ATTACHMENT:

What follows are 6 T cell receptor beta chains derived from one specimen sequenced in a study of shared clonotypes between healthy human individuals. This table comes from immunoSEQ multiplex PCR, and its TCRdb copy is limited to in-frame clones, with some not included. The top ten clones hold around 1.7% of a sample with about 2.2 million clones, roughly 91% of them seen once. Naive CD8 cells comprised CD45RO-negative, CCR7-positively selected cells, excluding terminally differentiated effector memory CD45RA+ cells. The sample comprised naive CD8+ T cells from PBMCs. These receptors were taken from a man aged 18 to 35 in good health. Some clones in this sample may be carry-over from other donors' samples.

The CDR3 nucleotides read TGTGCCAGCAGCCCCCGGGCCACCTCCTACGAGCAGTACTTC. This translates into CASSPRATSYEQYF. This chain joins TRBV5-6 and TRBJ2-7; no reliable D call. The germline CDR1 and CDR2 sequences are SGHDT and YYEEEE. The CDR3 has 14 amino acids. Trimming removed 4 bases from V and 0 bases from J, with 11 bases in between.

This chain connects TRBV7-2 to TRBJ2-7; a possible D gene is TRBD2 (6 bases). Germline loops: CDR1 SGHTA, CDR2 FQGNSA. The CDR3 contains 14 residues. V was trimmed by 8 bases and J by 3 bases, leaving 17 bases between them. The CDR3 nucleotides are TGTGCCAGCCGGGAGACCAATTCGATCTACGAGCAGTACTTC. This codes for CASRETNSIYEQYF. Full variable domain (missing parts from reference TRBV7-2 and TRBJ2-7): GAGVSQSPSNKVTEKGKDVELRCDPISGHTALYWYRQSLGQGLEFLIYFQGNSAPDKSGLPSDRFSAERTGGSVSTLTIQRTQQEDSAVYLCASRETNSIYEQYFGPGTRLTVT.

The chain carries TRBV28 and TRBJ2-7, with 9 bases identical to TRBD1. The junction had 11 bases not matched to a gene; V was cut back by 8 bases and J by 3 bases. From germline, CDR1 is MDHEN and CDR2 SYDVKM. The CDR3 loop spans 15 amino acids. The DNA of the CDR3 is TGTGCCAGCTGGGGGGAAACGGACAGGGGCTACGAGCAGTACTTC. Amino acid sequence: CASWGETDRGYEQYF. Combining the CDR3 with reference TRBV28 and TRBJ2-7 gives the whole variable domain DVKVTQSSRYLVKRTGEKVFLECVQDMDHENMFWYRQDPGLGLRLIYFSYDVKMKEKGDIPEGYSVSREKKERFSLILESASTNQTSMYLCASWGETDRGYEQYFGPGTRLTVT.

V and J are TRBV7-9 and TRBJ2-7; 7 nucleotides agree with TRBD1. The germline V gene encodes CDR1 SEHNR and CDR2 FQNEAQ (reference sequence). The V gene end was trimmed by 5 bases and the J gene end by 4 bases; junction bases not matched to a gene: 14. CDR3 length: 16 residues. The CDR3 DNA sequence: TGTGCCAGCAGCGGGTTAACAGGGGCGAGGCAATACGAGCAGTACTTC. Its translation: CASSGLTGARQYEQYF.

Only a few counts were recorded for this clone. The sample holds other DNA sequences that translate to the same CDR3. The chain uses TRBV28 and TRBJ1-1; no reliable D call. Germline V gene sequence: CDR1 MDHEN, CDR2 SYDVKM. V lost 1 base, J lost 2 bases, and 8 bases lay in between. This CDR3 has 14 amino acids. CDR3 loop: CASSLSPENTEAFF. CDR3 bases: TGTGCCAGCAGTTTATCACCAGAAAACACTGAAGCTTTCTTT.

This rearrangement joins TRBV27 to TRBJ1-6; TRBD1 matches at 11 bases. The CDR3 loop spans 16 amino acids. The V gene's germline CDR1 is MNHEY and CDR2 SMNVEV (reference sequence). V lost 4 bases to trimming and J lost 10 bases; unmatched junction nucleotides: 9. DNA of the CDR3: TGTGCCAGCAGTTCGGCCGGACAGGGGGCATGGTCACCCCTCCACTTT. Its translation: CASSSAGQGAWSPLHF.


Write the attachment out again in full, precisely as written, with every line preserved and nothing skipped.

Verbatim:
What follows are 6 T cell receptor beta chains derived from one specimen sequenced in a study of shared clonotypes between healthy human individuals. This table comes from immunoSEQ multiplex PCR, and its TCRdb copy is limited to in-frame clones, with some not included. The top ten clones hold around 1.7% of a sample with about 2.2 million clones, roughly 91% of them seen once. Naive CD8 cells comprised CD45RO-negative, CCR7-positively selected cells, excluding terminally differentiated effector memory CD45RA+ cells. The sample comprised naive CD8+ T cells from PBMCs. These receptors were taken from a man aged 18 to 35 in good health. Some clones in this sample may be carry-over from other donors' samples.

The CDR3 nucleotides read TGTGCCAGCAGCCCCCGGGCCACCTCCTACGAGCAGTACTTC. This translates into CASSPRATSYEQYF. This chain joins TRBV5-6 and TRBJ2-7; no reliable D call. The germline CDR1 and CDR2 sequences are SGHDT and YYEEEE. The CDR3 has 14 amino acids. Trimming removed 4 bases from V and 0 bases from J, with 11 bases in between.

This chain connects TRBV7-2 to TRBJ2-7; a possible D gene is TRBD2 (6 bases). Germline loops: CDR1 SGHTA, CDR2 FQGNSA. The CDR3 contains 14 residues. V was trimmed by 8 bases and J by 3 bases, leaving 17 bases between them. The CDR3 nucleotides are TGTGCCAGCCGGGAGACCAATTCGATCTACGAGCAGTACTTC. This codes for CASRETNSIYEQYF. Full variable domain (missing parts from reference TRBV7-2 and TRBJ2-7): GAGVSQSPSNKVTEKGKDVELRCDPISGHTALYWYRQSLGQGLEFLIYFQGNSAPDKSGLPSDRFSAERTGGSVSTLTIQRTQQEDSAVYLCASRETNSIYEQYFGPGTRLTVT.

The chain carries TRBV28 and TRBJ2-7, with 9 bases identical to TRBD1. The junction had 11 bases not matched to a gene; V was cut back by 8 bases and J by 3 bases. From germline, CDR1 is MDHEN and CDR2 SYDVKM. The CDR3 loop spans 15 amino acids. The DNA of the CDR3 is TGTGCCAGCTGGGGGGAAACGGACAGGGGCTACGAGCAGTACTTC. Amino acid sequence: CASWGETDRGYEQYF. Combining the CDR3 with reference TRBV28 and TRBJ2-7 gives the whole variable domain DVKVTQSSRYLVKRTGEKVFLECVQDMDHENMFWYRQDPGLGLRLIYFSYDVKMKEKGDIPEGYSVSREKKERFSLILESASTNQTSMYLCASWGETDRGYEQYFGPGTRLTVT.

V and J are TRBV7-9 and TRBJ2-7; 7 nucleotides agree with TRBD1. The germline V gene encodes CDR1 SEHNR and CDR2 FQNEAQ (reference sequence). The V gene end was trimmed by 5 bases and the J gene end by 4 bases; junction bases not matched to a gene: 14. CDR3 length: 16 residues. The CDR3 DNA sequence: TGTGCCAGCAGCGGGTTAACAGGGGCGAGGCAATACGAGCAGTACTTC. Its translation: CASSGLTGARQYEQYF.

Only a few counts were recorded for this clone. The sample holds other DNA sequences that translate to the same CDR3. The chain uses TRBV28 and TRBJ1-1; no reliable D call. Germline V gene sequence: CDR1 MDHEN, CDR2 SYDVKM. V lost 1 base, J lost 2 bases, and 8 bases lay in between. This CDR3 has 14 amino acids. CDR3 loop: CASSLSPENTEAFF. CDR3 bases: TGTGCCAGCAGTTTATCACCAGAAAACACTGAAGCTTTCTTT.

This rearrangement joins TRBV27 to TRBJ1-6; TRBD1 matches at 11 bases. The CDR3 loop spans 16 amino acids. The V gene's germline CDR1 is MNHEY and CDR2 SMNVEV (reference sequence). V lost 4 bases to trimming and J lost 10 bases; unmatched junction nucleotides: 9. DNA of the CDR3: TGTGCCAGCAGTTCGGCCGGACAGGGGGCATGGTCACCCCTCCACTTT. Its translation: CASSSAGQGAWSPLHF.